Thursday, May 16, 2013

Amazon: Still tax cheats

Last year internet bookseller came under fire for cheating on its UK taxes. Like many multinationals, Amazon routes its UK sales through a foreign tax-haven - in this case Luxembourg - in order to shift its revenue and profits to a lower-tax jurisdiction. This robs the UK government of hundreds of millions of pounds of revenue, and is a direct cause of the vicious austerity that country is suffering under.

Amazon's tax cheating is predicated on a claim that their Luxembourg subsidiary does not actually do business in the UK. But it turns out they've been lying about that:

Among the key indicators of whether a business is taxable in the UK is the location of those negotiating deals. A UK publishing executive confirmed that his contract was negotiated on behalf of Amazon EU Sarl, the Luxembourg company, by staff from the British head office in Slough.

"The contract may be with Luxembourg but it is the people from Slough who thrash out the crucial details of the contract such as the discount we agree to give them. There are also people in Slough who are charged with overseeing that the contract is properly executed," the executive said.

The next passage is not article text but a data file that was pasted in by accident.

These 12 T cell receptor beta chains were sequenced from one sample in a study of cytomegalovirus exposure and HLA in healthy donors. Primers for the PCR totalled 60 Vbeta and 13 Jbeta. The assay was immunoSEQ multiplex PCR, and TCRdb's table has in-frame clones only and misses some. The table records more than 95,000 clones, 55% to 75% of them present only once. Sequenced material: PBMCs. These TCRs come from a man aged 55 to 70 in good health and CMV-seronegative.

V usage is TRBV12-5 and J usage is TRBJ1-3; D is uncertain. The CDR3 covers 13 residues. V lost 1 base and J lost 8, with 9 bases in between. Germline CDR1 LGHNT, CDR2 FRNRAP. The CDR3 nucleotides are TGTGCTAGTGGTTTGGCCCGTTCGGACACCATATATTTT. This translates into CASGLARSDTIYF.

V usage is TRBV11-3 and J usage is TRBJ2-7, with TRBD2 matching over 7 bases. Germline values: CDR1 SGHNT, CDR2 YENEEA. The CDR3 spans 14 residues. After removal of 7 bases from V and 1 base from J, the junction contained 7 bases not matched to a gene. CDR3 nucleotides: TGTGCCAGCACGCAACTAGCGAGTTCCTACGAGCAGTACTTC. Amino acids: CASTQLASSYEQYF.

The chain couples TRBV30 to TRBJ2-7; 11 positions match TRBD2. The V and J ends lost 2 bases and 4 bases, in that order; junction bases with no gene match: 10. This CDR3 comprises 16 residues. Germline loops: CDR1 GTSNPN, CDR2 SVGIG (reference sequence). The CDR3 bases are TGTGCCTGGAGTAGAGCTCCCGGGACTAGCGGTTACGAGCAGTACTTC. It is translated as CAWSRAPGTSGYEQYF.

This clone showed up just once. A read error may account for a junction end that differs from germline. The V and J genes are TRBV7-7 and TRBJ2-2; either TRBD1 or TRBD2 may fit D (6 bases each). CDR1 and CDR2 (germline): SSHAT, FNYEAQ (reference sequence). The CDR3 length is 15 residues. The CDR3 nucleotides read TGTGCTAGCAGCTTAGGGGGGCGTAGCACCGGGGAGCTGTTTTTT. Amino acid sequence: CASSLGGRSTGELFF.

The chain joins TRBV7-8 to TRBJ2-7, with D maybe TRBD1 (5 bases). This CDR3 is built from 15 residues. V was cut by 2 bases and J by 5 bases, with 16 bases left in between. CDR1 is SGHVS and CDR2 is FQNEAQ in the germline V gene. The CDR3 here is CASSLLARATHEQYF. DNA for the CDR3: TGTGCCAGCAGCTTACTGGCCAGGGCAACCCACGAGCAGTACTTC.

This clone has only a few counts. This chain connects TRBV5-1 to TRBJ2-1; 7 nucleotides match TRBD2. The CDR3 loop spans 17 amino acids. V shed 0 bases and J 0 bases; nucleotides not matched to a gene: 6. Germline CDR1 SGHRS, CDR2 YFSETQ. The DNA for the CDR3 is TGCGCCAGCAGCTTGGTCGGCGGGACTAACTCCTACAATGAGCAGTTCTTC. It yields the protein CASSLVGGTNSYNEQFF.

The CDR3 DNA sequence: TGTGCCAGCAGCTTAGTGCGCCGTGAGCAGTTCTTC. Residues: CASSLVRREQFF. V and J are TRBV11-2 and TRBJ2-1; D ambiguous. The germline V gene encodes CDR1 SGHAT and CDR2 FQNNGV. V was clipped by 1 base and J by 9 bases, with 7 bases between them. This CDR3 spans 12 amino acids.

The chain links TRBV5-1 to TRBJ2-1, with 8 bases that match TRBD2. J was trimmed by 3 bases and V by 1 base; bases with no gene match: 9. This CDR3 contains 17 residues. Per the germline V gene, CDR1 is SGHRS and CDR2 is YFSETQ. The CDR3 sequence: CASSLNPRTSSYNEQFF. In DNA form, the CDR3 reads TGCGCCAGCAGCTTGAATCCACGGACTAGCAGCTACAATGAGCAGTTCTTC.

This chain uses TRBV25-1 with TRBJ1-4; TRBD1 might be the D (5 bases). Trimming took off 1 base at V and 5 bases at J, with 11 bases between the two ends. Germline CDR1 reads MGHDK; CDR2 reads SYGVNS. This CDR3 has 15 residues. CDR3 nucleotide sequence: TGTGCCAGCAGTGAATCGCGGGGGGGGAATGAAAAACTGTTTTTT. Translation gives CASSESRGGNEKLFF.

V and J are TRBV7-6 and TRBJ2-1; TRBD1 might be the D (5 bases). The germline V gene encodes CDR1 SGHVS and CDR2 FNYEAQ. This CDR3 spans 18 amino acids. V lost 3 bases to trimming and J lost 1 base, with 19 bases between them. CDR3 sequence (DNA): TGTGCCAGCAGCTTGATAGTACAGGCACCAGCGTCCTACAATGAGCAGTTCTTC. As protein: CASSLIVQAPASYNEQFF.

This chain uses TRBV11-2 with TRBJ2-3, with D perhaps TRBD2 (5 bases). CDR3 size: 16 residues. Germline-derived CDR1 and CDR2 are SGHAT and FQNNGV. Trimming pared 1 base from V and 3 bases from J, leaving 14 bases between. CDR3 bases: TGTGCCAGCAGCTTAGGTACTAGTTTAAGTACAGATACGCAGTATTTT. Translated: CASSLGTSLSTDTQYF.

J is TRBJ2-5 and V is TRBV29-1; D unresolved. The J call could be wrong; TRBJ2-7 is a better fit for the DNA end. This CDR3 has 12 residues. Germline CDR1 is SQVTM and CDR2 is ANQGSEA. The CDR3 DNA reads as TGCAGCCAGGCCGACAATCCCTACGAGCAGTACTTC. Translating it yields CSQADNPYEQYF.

Meanwhile, job adverts posted this month on the careers page of invite application for scores of roles in the UK. Among them is a vacancy for a senior financial analyst. "Based at our UK Head Office in Slough, Amazon seeks a Senior Financial Analyst to support Amazon UK's Merchant Services business," the advert said.

There are more details here. The short version: it looks like Amazon's Luxembourg subsidiary trades in the UK from a fixed place of business, making it a "permanent establishment" whose activities should be taxed. The question now is why HMRC have allowed them to get away with claiming they do not.